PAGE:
The model of a warp-weighted loom is a significant part of the textile production display as it presents a physical, tangible example of how weaving is done. I've noticed that for non-weavers (so, most of the population!) even the most basic description of the process leaves them with glazed eyes and nodding heads that tells you that, while they appreciate you trying to explain weaving, they really don't get it. A working model of a loom, however, lets them see instantly the interplay of warp and weft threads and thus the process of weaving becomes clear.
Wow, that was one pompous paragraph! Now, to the nitty-gritty: I decided to make the warp-weighted loom first (a model of a horizontal 4-heddle floor loom is scheduled for next season, 2010), because it was simpler to put together and I had all the necessary timber on hand. The side pieces of the loom are made of maple (because it's less likely to warp out of shape over time) and the front and back bracing are of pine, because I had some scraps the right size lying around; the pegs that hold it all together are an unidentified softwood dowel that I picked up in a craft shop to make spindle shafts out of, and the roller is tassie oak (an offcut from the tent poles). The warp is 2-ply handspun brown wool - not sure what sort of sheep it came from, but it has a 5-6 inch staple and is pretty coarse; the weft is a similar wool but in white. I chose a traditional 'goose-eye' weave because it is period, and pretty...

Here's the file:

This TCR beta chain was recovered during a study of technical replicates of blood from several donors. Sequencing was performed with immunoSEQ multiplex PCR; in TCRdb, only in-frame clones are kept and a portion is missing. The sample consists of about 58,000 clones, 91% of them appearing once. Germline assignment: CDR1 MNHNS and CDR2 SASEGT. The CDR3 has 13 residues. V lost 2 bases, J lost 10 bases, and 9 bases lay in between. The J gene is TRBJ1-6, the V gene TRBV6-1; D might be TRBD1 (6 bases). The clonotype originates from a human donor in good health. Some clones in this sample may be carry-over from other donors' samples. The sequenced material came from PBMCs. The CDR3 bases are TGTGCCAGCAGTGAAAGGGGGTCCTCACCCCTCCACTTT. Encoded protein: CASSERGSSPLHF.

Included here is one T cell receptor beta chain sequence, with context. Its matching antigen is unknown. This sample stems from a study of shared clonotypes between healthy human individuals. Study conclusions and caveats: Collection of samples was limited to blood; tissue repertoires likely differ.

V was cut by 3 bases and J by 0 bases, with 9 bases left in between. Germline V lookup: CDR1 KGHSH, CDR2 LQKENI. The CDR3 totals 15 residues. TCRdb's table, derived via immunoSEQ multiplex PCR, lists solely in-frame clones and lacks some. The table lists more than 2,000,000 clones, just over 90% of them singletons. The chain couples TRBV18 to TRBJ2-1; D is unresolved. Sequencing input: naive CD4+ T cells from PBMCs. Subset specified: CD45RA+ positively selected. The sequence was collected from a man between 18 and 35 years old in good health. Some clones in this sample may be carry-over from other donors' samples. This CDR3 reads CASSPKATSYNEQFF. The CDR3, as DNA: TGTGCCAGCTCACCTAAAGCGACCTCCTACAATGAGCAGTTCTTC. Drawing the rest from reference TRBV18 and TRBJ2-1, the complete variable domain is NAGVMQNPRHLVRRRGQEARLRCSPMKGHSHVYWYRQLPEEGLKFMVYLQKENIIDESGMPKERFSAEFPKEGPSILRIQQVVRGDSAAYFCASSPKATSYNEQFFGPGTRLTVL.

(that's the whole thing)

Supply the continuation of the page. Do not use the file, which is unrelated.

Setting the loom up is basic but time-consuming: First the warp needs to be cut to size (in this case a metre long) and then looped onto the roller. Then each warp thread is fed through a small figure-8 of thread on the heddles - the pattern in the fabric depends on how these are threaded (in this case 1-2-3-4-1-4-3-2) and then the ends of the warp are tied to clay weights (these are made of an air-drying clay, suitable for display purposes but probably too fragile for a loom used for real weaving) in groups according to which heddle stick they are fastened to. This ensures that when a heddle stick is lifted, all the warp will remain under tension. The chaining of the warp occurs so that there's enough warp available to weave a decent length of cloth - as it's woven and rolled onto the roller at the top of the loom, the weighted ends rise and eventually would reach the heddles and any more weaving would be impossible. This way the warp can be 'lengthened' by undoing and re-doing the chains so that the weight can remain near the ground and the fabric can be woven as long as possible.
Then it's a matter of wrapping some weft around a shuttle and weaving - the order the heddle sticks are lifted affect the pattern too - in this case it's 4/1-1/2-2/3-3/4-4/1-3/4-2/3-1/2. Each line of weaving needs to be beaten into place (so it lies straight) with a weaving sword, which is a flat, straight piece of wood with a tapered edge (traditionally they were also made of metal - a lot of them look like large, blunt cook's knives with a wooden handle), then the heddles are changed and the next line of weaving occurs.
It's a slow process and hard on the arms, but cloth was woven in this manner from the last ice age up until around the late 12th century when the horizontal floor loom made it's appearance (horizontal looms are mentioned in an 11th cenury Arabic text, but its unclear as to whether they were the mechanised, treddle sort). The main advantage of the warp-weighted loom, than as now, is it's portability. The top roller is lifted off the side pieces, along with the heddle sticks and clay weights, and the entire thing laid out flat on cloth and then rolled up. The roll and the side pieces can then be transported and then set up again, ready to weave, without any difficulty. A horizontal loom is very much a fixture and must be moved in toto if it has weaving on it, or the heddles and reed must be re-threaded up on setting it up again.